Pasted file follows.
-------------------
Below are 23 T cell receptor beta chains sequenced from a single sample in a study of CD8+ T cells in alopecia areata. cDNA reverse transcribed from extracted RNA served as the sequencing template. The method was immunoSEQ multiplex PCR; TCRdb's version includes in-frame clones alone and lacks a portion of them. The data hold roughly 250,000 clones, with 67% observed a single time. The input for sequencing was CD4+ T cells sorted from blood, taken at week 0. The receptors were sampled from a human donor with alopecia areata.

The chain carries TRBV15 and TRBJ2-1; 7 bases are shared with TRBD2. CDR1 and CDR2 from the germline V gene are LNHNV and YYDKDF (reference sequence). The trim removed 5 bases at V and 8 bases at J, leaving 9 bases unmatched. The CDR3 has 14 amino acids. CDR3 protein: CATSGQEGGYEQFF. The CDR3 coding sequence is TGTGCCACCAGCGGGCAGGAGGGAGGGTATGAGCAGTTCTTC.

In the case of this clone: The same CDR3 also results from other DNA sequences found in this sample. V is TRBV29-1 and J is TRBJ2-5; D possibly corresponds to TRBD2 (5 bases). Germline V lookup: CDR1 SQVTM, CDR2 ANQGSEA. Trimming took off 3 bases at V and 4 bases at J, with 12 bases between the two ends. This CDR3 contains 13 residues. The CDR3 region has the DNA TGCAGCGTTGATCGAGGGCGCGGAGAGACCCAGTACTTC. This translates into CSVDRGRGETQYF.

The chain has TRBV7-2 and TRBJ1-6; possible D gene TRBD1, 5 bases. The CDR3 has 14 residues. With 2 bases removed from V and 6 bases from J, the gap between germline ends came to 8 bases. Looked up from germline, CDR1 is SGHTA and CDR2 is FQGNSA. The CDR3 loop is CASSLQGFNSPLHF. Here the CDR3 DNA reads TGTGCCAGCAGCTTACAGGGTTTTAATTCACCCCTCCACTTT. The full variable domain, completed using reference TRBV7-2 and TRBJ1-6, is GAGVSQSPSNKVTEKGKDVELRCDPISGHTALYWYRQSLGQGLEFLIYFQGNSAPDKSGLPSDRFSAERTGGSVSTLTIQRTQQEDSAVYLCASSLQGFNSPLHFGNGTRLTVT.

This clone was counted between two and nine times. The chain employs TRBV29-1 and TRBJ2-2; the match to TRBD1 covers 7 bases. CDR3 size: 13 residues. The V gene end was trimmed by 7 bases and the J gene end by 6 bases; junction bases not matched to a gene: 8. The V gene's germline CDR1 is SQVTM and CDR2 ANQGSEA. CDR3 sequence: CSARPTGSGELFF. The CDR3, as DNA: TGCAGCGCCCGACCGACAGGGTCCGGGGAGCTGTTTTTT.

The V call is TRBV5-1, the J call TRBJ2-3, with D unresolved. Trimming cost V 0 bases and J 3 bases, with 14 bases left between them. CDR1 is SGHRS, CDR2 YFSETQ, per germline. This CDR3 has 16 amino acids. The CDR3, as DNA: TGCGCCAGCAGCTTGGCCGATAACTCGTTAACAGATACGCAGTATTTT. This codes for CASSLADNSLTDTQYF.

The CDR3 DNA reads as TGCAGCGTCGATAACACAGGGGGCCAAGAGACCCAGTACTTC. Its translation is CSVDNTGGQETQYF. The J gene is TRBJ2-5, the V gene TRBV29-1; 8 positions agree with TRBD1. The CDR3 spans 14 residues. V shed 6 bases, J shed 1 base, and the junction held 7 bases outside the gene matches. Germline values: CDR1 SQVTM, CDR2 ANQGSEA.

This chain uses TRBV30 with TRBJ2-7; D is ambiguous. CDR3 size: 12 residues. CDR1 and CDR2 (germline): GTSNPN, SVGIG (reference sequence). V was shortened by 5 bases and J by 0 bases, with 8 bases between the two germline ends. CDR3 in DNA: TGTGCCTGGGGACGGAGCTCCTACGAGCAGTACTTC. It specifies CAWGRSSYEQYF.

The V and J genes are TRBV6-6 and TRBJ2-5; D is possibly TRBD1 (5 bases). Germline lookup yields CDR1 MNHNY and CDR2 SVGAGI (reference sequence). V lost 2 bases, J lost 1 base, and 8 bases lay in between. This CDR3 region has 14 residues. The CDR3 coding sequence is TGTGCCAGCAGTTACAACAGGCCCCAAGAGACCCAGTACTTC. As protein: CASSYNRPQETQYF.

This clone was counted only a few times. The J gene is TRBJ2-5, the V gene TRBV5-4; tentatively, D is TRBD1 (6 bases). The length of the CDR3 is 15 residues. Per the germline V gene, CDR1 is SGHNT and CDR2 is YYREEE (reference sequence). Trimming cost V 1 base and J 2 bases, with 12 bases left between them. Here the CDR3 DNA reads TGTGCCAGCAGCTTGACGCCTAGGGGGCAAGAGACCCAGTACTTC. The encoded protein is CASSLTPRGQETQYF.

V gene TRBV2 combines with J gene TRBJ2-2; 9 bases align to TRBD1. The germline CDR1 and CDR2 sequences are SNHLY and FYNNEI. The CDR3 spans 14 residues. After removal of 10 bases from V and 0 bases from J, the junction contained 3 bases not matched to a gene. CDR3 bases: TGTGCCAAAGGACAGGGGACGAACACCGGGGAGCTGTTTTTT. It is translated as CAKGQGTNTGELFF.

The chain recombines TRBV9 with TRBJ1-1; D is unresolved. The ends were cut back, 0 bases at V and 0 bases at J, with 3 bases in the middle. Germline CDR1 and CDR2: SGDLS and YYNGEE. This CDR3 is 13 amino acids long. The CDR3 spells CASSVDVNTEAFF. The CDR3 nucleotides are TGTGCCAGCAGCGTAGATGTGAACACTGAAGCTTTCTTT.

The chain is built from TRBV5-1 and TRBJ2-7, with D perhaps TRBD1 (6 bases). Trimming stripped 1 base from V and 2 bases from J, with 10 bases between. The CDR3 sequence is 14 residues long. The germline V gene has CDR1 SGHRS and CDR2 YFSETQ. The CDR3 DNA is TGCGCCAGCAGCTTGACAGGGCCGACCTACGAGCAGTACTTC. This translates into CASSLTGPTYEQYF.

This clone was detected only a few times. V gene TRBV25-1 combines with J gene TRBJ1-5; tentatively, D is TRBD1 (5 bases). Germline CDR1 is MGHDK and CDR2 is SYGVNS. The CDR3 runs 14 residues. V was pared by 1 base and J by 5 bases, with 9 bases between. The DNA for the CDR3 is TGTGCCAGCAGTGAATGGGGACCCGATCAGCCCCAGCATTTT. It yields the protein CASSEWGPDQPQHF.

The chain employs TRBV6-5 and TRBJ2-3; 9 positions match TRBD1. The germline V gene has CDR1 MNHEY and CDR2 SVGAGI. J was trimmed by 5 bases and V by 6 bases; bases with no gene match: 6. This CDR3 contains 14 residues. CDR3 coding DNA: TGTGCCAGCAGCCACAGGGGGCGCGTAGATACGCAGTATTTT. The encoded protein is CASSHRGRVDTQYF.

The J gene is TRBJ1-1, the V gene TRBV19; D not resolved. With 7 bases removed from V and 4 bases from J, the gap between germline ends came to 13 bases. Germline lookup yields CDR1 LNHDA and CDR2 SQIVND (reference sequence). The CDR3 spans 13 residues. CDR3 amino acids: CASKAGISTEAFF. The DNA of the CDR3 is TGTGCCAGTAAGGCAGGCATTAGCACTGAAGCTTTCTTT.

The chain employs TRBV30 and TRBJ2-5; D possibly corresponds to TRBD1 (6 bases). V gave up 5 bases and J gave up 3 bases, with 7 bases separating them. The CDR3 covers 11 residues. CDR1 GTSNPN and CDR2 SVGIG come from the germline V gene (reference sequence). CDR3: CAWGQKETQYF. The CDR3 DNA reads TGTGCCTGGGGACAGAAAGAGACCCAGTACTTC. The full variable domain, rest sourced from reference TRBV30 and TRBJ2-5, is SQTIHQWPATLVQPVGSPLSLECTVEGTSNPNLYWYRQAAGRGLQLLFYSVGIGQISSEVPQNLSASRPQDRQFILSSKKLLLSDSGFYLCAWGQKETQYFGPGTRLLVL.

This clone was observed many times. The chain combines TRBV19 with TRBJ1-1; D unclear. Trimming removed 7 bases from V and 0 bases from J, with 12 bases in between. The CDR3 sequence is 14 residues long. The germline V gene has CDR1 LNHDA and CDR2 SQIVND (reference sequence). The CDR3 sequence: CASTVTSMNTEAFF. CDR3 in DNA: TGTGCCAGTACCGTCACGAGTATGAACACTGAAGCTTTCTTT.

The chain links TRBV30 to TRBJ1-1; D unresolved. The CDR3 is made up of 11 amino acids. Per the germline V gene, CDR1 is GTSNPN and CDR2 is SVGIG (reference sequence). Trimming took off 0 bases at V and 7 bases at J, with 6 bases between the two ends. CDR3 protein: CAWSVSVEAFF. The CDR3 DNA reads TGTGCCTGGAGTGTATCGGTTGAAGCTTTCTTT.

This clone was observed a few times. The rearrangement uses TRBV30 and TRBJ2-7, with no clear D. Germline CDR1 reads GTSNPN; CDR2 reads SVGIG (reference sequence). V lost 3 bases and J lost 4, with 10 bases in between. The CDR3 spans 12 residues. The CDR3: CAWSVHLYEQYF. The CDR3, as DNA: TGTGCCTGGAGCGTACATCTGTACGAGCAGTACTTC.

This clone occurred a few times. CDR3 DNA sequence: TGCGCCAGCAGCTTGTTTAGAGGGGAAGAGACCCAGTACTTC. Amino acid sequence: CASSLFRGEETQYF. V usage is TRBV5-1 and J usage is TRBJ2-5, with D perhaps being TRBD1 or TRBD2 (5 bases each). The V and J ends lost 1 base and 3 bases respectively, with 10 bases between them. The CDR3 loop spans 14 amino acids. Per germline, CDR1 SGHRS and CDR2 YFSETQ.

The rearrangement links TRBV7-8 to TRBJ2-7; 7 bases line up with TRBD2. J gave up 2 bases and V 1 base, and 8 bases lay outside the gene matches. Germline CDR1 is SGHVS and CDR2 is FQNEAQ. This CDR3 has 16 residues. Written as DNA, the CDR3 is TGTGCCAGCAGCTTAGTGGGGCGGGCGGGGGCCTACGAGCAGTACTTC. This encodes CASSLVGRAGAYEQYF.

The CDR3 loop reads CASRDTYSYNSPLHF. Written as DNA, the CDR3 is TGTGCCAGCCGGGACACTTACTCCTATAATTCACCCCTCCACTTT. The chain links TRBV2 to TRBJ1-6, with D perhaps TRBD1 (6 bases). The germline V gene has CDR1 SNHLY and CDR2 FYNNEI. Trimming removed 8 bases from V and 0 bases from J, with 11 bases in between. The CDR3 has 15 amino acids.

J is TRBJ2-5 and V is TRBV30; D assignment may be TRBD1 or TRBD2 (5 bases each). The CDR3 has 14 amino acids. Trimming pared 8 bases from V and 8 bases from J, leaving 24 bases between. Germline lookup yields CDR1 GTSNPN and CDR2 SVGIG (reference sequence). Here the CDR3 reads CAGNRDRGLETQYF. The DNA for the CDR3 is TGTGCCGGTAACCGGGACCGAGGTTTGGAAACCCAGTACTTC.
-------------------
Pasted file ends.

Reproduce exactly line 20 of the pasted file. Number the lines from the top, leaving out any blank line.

This clone was observed a few times. The rearrangement uses TRBV30 and TRBJ2-7, with no clear D. Germline CDR1 reads GTSNPN; CDR2 reads SVGIG (reference sequence). V lost 3 bases and J lost 4, with 10 bases in between. The CDR3 spans 12 residues. The CDR3: CAWSVHLYEQYF. The CDR3, as DNA: TGTGCCTGGAGCGTACATCTGTACGAGCAGTACTTC.